The large round table had a circle of a dozen or so young people and two or three adults all engaged in discussing and discerning what the theme for an upcoming youth gathering might be. One of the youth offered, “Listen to this song:”

“Tell me lies
Tell me sweet little lies
Tell me lies, tell me, tell me lies
Oh, no, no, you can’t disguise
You can’t disguise, no, you can’t disguise
Tell me lies
Tell me sweet little lies”

I smiled and wondered how this classic Fleetwood Mac song had become part of this young person’s repertoire. As the song concluded she continued, “I think we should do a retreat on lying!” Everyone at the table sat in reflective silence for a moment before another young person spoke up, “You know everybody lies. In fact, this song seems to romanticize or rationalize how lying just seems to be acceptable.” Another youth quickly jumped in, “That’s not true! Lying is never okay!” And for the next hour a robust discussion ensued about both the prevalence and acceptance of lying in the world.

Lying is a fascinating phenomenon and yet nothing new. There are many accounts of leaders and lovers, neighbors and enemies lying throughout history. The Bible has some notable passages on lying, “Lying lips are an abomination to the LORD” (Proverbs 12:22), and “Do not lie to one another, seeing that you have stripped off the old self with its practices” (Col. 3:9), (some would suggest the 9th Commandment, “You shall not bear false witness against your neighbor” but other scholars suggest it is referring to perjury). And then you have one of my favorite theologians, St. Augustine, who wrote a great deal on lying. He stated, “The question of lying is important since it often disturbs us in our daily actions lest we rashly blame ourselves for what, in reality, is not a lie, or, on the other hand, lest we think that at times we must deviate from the truth by telling a lie through a sense of honor, of duty, or even of mercy.”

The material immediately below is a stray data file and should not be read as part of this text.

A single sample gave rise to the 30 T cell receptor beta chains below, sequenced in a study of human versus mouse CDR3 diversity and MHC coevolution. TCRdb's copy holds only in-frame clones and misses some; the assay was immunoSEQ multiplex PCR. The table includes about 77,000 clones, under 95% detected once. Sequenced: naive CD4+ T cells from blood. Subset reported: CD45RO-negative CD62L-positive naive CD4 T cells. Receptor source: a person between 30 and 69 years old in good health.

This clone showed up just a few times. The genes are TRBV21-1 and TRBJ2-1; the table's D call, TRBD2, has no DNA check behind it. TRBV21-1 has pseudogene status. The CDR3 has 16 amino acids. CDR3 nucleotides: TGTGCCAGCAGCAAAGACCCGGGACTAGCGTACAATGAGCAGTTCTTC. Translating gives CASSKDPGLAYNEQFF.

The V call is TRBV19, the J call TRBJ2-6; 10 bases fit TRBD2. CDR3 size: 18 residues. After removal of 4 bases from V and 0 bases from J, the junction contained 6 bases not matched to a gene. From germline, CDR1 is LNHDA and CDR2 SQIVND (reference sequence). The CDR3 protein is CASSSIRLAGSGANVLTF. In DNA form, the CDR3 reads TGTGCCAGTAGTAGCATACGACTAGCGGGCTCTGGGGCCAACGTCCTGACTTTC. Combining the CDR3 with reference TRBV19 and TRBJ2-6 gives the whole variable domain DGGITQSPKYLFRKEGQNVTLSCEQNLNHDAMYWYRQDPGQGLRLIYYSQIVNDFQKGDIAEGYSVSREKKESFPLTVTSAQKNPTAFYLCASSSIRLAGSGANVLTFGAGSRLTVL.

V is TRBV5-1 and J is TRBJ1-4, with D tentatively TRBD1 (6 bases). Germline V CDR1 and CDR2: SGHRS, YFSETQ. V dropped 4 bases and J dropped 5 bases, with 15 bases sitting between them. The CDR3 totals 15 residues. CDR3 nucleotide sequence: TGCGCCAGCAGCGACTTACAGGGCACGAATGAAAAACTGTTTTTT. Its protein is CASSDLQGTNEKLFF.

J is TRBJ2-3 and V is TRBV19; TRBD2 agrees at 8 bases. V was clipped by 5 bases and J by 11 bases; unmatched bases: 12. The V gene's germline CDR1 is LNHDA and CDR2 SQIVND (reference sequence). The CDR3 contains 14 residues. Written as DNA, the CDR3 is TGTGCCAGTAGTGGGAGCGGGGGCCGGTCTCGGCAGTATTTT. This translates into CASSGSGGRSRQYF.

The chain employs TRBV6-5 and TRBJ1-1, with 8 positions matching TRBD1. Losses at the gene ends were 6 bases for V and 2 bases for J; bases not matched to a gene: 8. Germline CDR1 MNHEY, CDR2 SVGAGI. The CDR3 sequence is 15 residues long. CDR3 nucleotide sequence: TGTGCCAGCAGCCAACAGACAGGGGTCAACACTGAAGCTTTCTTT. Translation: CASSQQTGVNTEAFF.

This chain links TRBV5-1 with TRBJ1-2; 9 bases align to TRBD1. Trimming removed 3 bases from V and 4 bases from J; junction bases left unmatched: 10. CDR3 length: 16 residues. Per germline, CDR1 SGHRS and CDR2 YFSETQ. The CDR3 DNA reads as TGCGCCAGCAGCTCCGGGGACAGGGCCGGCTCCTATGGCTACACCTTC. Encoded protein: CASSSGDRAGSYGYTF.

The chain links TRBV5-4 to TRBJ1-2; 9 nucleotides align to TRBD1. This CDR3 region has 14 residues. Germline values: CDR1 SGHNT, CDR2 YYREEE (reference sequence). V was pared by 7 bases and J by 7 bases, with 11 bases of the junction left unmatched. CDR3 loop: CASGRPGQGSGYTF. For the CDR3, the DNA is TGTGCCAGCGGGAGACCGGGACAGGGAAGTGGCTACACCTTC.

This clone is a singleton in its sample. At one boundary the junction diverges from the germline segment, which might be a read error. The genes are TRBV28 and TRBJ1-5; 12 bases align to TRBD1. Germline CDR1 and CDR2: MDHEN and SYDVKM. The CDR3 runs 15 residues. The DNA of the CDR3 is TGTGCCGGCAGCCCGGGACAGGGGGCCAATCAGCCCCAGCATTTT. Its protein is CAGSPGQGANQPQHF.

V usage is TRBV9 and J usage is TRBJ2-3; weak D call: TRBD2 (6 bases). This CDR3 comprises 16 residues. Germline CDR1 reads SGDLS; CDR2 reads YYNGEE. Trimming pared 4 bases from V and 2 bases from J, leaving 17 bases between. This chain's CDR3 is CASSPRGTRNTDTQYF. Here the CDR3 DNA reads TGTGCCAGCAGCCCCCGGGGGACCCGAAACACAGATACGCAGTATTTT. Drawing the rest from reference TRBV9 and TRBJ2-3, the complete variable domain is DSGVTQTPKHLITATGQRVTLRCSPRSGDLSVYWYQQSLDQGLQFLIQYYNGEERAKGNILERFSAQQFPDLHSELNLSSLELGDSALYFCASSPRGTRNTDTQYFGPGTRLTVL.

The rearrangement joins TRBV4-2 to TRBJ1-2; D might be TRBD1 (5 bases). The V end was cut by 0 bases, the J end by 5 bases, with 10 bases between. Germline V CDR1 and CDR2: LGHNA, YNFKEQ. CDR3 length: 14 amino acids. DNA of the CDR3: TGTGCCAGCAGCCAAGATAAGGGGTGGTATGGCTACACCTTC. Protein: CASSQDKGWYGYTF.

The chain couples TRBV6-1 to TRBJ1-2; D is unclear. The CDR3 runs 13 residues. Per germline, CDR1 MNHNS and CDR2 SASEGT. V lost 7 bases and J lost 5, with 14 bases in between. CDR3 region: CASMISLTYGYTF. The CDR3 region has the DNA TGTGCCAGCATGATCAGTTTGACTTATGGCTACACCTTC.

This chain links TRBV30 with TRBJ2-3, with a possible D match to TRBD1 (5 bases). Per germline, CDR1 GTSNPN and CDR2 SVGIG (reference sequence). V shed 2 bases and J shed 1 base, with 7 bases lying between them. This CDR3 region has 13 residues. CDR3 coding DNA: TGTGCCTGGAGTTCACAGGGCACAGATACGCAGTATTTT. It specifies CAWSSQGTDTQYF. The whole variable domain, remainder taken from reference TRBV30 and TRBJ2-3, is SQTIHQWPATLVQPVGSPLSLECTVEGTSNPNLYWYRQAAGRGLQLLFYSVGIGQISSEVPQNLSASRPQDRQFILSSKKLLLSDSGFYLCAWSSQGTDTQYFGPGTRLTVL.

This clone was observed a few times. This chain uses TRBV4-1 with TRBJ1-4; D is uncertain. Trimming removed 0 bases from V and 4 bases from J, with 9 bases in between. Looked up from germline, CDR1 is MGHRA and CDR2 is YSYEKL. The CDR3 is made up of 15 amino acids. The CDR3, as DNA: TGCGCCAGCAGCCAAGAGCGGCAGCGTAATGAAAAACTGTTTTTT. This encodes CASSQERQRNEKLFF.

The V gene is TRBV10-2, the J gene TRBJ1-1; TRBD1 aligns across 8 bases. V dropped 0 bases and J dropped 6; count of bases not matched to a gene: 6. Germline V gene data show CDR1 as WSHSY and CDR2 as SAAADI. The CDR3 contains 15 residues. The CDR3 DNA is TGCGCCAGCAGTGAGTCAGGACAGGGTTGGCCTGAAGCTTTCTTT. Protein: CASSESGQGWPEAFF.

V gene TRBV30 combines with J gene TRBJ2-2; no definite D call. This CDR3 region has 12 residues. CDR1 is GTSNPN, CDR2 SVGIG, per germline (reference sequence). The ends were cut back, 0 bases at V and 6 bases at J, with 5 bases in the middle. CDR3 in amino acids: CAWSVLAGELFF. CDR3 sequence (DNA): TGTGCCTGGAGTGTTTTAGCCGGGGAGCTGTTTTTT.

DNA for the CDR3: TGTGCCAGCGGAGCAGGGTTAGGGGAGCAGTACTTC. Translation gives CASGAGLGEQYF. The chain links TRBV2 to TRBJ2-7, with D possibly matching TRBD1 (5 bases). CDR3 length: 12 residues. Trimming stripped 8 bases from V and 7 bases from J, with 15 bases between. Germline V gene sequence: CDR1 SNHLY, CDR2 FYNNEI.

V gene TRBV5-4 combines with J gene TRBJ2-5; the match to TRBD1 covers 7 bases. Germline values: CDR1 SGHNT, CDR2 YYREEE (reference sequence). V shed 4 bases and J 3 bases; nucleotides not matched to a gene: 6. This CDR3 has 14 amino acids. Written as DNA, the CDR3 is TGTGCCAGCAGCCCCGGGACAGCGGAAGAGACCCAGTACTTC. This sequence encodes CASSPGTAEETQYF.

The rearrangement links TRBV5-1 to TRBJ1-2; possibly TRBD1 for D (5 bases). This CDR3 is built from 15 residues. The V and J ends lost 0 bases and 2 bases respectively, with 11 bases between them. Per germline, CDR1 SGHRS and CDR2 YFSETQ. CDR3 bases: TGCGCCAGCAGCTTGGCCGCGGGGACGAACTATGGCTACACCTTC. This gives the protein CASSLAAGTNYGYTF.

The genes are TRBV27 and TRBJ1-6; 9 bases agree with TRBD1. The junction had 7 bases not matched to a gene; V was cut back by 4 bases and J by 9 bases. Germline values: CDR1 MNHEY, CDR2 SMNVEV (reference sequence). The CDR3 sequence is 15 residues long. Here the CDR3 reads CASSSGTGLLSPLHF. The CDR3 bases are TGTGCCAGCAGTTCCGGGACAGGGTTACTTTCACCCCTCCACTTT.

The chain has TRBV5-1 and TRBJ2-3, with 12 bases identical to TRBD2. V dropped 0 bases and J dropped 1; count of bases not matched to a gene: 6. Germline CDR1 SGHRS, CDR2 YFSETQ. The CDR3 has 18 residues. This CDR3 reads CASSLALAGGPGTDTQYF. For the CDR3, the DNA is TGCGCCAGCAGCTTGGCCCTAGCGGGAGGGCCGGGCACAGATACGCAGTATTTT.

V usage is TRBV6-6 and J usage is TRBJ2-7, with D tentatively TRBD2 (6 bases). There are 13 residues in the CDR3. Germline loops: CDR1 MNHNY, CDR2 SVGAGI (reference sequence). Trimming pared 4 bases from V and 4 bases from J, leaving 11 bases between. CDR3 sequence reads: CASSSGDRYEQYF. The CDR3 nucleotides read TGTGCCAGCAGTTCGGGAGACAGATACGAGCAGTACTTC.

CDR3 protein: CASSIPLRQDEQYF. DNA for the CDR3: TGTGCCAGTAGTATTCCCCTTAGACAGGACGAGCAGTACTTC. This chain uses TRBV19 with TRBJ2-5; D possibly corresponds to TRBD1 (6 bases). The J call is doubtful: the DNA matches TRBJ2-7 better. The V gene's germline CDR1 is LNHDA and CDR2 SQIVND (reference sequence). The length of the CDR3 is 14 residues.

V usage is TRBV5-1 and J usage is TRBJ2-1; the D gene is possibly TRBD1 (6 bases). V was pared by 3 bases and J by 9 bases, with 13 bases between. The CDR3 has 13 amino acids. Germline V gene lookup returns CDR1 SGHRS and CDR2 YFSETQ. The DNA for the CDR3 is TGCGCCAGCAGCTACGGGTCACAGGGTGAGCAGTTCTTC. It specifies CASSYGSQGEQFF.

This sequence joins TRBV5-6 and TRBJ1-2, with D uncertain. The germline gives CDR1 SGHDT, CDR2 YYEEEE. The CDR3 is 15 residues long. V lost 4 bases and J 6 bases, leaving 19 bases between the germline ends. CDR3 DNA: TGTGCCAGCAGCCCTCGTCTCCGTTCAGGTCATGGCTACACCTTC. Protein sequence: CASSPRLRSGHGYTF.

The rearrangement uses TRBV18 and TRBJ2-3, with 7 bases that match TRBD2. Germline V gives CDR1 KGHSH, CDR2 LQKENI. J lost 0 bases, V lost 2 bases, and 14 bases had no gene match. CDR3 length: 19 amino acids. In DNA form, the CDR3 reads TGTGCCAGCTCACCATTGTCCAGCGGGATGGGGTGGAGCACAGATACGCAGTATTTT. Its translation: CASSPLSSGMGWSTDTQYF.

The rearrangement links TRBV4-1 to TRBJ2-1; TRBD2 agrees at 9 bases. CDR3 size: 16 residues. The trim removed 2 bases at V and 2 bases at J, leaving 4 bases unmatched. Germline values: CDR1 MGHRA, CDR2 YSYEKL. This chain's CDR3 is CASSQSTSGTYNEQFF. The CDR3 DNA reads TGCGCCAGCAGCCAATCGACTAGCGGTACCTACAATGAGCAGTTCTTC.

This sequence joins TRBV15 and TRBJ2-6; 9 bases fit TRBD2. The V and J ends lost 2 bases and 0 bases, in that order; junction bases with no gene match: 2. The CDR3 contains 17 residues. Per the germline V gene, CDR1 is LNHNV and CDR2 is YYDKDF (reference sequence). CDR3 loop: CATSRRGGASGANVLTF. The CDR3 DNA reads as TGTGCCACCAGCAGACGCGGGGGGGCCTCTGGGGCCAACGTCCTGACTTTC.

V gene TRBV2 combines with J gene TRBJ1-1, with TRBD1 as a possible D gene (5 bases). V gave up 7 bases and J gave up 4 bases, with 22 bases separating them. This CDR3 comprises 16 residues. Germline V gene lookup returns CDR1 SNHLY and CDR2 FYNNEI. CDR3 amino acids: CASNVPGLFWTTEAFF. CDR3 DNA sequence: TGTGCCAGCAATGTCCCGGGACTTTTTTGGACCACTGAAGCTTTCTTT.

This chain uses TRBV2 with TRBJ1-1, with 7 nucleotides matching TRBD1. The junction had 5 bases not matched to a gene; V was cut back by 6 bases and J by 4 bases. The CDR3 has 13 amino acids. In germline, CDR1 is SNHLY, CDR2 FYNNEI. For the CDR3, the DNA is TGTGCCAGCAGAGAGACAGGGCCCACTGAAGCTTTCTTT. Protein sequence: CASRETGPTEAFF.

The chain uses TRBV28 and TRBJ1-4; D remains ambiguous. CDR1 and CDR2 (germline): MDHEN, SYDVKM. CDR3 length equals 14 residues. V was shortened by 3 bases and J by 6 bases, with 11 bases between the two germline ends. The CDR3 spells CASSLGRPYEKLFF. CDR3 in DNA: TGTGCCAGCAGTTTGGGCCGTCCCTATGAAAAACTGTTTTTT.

Through the millennium we have found ways to categorize or, as the youth suggested, rationalize our lies: white lies, half truths, hyperbole and BS to name just a few cultural favorites. These are admissions to that which is “less than true”. As St. Augustine suggested sometimes our rationalization for lying is our desire to serve a higher purpose or good. Other times our reasoning is about protecting the other, as Jack Nicholson proclaimed in A Few Good Men, “You can’t handle the truth!” And there is always the proverbial getting caught with our hand in the cookie jar when our lying is focused on getting out of the trouble we find ourselves in.

Lying really is a fascinating phenomenon. Most all of us are taught by our parents or guardians that lying is wrong. This belief is reinforced in our faith traditions, educational institutions, and among our circles of friends. Yet it appears both the level of lying and acceptance in our world are at an all time high. So much so that last January a very diverse group of Christian leaders felt completed to publish the following statement:

“WE REJECT the practice and pattern of lying that is invading our political and civil life. Politicians, like the rest of us, are human, fallible, sinful, and mortal. But when public lying becomes so persistent that it deliberately tries to change facts for ideological, political, or personal gain, the public accountability to truth is undermined. The regular purveying of falsehoods and consistent lying by the nation’s highest leaders can change the moral expectations within a culture, the accountability for a civil society, and even the behavior of families and children. The normalization of lying presents a profound moral danger to the fabric of society. In the face of lies that bring darkness, Jesus is our truth and our light.” (Reclaiming Jesus in a Time of Crisis)

My sense is the time has come for all of us to take a serious gut check on what part lying plays in our lives. Are we rationalizing, minimizing, even normalizing lying, both our own and that of others? As such, are we moving to a life ever-decreasing in honesty? With honesty lacking there is no chance for real trust. And without trust we lose the fundamental dynamic of truly being in relationship with one another.

1 thought on “Lying”

  1. Great post Brian. My favorite lying story in my family is about my middle son. He was “pisssssed” when he discovered the “truth” about Santa Clause. He wasn’t disappointed, he was mad that his mother and I had been lying to him all those years. Lying bad, telling the truth good. Really made me thing about “honorable lying”

    God bless and always great reading your work.

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